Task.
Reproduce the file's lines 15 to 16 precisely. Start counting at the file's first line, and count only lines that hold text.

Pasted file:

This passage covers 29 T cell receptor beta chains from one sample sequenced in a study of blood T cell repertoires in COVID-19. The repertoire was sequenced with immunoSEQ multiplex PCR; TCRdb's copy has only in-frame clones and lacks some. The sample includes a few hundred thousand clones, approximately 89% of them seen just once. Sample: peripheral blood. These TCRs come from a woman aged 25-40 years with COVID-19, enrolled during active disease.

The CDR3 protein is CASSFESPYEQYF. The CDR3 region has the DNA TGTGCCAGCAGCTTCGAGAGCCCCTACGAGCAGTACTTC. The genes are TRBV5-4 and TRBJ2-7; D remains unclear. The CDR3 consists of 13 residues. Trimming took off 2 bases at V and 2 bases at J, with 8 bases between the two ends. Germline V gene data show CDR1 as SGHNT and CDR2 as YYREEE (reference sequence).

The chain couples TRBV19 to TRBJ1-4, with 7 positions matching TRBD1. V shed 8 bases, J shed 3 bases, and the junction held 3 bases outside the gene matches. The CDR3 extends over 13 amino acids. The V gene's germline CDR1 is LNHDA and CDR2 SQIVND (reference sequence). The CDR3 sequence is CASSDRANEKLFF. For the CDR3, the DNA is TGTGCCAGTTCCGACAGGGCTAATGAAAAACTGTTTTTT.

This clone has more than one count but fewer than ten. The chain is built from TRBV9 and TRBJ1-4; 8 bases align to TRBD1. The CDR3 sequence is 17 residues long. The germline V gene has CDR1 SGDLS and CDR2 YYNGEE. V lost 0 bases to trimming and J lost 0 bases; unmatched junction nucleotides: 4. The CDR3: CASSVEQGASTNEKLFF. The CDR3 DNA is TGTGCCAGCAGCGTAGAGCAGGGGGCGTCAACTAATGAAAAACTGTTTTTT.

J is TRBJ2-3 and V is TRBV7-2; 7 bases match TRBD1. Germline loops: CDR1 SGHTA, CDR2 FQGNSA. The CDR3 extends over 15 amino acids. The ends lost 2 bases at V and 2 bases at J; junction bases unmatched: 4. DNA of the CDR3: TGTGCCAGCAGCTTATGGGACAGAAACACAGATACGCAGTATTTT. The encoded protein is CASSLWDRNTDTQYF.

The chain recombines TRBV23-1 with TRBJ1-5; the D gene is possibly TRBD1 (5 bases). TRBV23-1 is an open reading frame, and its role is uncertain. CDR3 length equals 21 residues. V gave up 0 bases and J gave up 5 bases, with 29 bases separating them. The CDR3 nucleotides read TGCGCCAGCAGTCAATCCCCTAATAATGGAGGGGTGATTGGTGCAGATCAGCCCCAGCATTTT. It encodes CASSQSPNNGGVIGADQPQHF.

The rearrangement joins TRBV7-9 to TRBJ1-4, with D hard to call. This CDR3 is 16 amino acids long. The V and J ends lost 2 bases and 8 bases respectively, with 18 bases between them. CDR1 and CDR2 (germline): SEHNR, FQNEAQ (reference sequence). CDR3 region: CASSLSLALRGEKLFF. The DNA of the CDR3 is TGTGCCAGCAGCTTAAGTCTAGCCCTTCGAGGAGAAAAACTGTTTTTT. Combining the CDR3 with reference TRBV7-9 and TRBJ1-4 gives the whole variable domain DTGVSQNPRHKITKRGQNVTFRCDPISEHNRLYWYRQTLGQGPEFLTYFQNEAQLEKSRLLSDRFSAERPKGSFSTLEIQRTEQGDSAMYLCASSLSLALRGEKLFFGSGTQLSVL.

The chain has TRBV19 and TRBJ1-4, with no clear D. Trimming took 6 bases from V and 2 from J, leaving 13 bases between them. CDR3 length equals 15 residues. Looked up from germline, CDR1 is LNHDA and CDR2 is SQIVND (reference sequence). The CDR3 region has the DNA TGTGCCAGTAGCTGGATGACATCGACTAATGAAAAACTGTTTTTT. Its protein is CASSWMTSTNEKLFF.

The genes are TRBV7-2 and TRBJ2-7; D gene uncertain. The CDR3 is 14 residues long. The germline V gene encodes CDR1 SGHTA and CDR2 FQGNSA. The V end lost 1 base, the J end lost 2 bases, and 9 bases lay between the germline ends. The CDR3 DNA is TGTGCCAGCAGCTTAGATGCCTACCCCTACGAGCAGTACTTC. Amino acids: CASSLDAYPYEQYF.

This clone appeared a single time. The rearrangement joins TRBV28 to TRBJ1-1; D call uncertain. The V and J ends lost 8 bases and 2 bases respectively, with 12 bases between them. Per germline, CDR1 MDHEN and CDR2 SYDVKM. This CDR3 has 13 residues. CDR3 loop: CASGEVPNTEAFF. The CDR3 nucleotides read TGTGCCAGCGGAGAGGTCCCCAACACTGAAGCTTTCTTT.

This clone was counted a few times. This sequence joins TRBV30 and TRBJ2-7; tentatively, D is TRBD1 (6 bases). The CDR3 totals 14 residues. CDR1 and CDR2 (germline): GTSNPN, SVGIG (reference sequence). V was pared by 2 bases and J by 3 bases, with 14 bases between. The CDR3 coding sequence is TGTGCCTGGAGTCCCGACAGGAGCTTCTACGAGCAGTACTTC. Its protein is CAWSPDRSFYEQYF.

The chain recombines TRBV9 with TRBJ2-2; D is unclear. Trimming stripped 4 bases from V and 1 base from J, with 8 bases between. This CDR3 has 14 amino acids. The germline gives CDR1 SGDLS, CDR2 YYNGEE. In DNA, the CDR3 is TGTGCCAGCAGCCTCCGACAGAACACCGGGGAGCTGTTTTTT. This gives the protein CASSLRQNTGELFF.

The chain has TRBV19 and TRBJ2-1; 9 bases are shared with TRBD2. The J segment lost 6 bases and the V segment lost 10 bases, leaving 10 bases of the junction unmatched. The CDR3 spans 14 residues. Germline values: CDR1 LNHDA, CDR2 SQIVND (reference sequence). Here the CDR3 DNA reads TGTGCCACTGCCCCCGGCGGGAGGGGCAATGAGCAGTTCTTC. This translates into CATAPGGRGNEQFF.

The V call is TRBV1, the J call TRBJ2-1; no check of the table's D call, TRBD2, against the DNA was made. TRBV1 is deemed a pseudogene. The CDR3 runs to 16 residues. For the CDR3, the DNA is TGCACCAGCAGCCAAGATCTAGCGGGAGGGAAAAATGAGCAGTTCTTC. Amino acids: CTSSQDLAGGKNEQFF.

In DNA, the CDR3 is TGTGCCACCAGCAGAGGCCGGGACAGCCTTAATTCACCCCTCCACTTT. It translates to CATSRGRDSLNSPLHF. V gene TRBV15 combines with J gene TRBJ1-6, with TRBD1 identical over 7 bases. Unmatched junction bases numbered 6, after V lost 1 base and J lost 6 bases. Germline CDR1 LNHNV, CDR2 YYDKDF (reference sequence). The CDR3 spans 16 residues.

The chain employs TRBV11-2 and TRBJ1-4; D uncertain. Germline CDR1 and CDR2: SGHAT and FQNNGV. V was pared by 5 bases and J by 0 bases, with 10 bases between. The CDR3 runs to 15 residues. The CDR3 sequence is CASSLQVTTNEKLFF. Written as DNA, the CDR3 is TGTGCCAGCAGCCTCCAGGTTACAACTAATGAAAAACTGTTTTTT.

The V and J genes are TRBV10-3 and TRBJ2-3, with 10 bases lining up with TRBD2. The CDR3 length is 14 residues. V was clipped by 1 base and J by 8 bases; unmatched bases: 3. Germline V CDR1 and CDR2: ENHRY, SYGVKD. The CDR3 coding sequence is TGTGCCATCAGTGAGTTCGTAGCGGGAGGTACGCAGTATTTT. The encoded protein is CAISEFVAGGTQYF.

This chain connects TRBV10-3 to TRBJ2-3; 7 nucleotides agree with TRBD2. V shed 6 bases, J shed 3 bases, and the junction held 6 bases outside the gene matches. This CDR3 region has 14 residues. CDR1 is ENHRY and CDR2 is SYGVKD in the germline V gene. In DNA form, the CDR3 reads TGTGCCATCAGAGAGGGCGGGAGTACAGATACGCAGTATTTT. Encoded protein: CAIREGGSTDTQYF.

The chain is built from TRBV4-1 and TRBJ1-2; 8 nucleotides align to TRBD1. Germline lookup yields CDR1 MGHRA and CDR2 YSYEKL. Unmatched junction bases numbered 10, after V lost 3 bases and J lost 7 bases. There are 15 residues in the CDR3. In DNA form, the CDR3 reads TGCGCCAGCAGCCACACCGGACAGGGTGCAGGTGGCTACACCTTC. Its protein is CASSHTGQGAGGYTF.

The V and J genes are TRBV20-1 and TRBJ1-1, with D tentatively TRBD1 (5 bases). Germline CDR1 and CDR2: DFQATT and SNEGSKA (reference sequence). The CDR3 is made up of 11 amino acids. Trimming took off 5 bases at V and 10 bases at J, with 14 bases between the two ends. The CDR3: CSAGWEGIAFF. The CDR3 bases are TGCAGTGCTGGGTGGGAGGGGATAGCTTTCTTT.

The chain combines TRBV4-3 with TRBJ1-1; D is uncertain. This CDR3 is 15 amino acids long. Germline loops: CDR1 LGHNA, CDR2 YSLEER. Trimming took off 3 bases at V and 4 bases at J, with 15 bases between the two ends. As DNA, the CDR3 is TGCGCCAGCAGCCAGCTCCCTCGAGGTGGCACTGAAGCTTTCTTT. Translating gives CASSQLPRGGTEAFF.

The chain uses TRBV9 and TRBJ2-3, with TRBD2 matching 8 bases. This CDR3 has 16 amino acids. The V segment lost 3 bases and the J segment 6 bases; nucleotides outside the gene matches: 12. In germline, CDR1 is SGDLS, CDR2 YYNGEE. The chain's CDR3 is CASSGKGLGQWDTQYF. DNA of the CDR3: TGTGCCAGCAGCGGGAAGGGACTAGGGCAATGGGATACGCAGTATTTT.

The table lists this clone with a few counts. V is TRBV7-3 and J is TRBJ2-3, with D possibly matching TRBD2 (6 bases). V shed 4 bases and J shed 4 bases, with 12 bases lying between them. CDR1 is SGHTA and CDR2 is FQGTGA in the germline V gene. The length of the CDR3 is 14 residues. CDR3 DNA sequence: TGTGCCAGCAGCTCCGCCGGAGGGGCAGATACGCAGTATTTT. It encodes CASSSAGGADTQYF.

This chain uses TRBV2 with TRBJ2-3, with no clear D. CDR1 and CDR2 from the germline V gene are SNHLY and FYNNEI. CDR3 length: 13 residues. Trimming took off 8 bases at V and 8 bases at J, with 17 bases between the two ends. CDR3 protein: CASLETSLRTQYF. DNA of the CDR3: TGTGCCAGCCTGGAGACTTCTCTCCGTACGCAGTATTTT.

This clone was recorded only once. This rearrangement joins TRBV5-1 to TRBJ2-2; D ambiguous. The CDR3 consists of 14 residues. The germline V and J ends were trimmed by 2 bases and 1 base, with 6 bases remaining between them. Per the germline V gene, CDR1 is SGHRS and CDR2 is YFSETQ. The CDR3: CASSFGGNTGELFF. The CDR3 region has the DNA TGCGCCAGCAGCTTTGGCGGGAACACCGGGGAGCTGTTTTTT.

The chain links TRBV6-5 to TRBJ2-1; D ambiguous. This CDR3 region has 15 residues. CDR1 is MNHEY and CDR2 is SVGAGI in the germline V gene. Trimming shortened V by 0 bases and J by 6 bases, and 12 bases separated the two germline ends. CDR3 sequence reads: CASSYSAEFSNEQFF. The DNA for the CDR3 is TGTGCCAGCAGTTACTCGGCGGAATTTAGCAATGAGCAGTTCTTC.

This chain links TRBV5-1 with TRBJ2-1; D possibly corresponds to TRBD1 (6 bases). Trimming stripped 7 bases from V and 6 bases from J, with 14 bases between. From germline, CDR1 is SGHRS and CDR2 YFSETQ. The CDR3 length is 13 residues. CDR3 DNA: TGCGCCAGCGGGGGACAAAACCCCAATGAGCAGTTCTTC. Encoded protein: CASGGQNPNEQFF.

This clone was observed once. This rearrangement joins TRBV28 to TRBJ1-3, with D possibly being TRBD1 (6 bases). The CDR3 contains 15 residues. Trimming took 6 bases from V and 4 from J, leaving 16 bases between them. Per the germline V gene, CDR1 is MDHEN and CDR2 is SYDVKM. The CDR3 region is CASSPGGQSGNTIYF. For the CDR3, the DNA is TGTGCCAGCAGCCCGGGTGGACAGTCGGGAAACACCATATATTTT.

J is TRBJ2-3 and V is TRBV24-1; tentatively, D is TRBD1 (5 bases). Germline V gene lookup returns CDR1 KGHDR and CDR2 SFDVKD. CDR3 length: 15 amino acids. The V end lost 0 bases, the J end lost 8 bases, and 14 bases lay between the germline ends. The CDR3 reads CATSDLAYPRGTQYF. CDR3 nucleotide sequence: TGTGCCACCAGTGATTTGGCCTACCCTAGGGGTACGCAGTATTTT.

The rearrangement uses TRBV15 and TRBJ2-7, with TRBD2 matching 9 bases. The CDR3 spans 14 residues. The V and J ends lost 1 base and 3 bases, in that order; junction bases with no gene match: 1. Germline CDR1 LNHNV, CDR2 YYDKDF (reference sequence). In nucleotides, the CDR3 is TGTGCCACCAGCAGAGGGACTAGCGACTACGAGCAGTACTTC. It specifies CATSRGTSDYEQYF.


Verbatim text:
In DNA, the CDR3 is TGTGCCACCAGCAGAGGCCGGGACAGCCTTAATTCACCCCTCCACTTT. It translates to CATSRGRDSLNSPLHF. V gene TRBV15 combines with J gene TRBJ1-6, with TRBD1 identical over 7 bases. Unmatched junction bases numbered 6, after V lost 1 base and J lost 6 bases. Germline CDR1 LNHNV, CDR2 YYDKDF (reference sequence). The CDR3 spans 16 residues.

The chain employs TRBV11-2 and TRBJ1-4; D uncertain. Germline CDR1 and CDR2: SGHAT and FQNNGV. V was pared by 5 bases and J by 0 bases, with 10 bases between. The CDR3 runs to 15 residues. The CDR3 sequence is CASSLQVTTNEKLFF. Written as DNA, the CDR3 is TGTGCCAGCAGCCTCCAGGTTACAACTAATGAAAAACTGTTTTTT.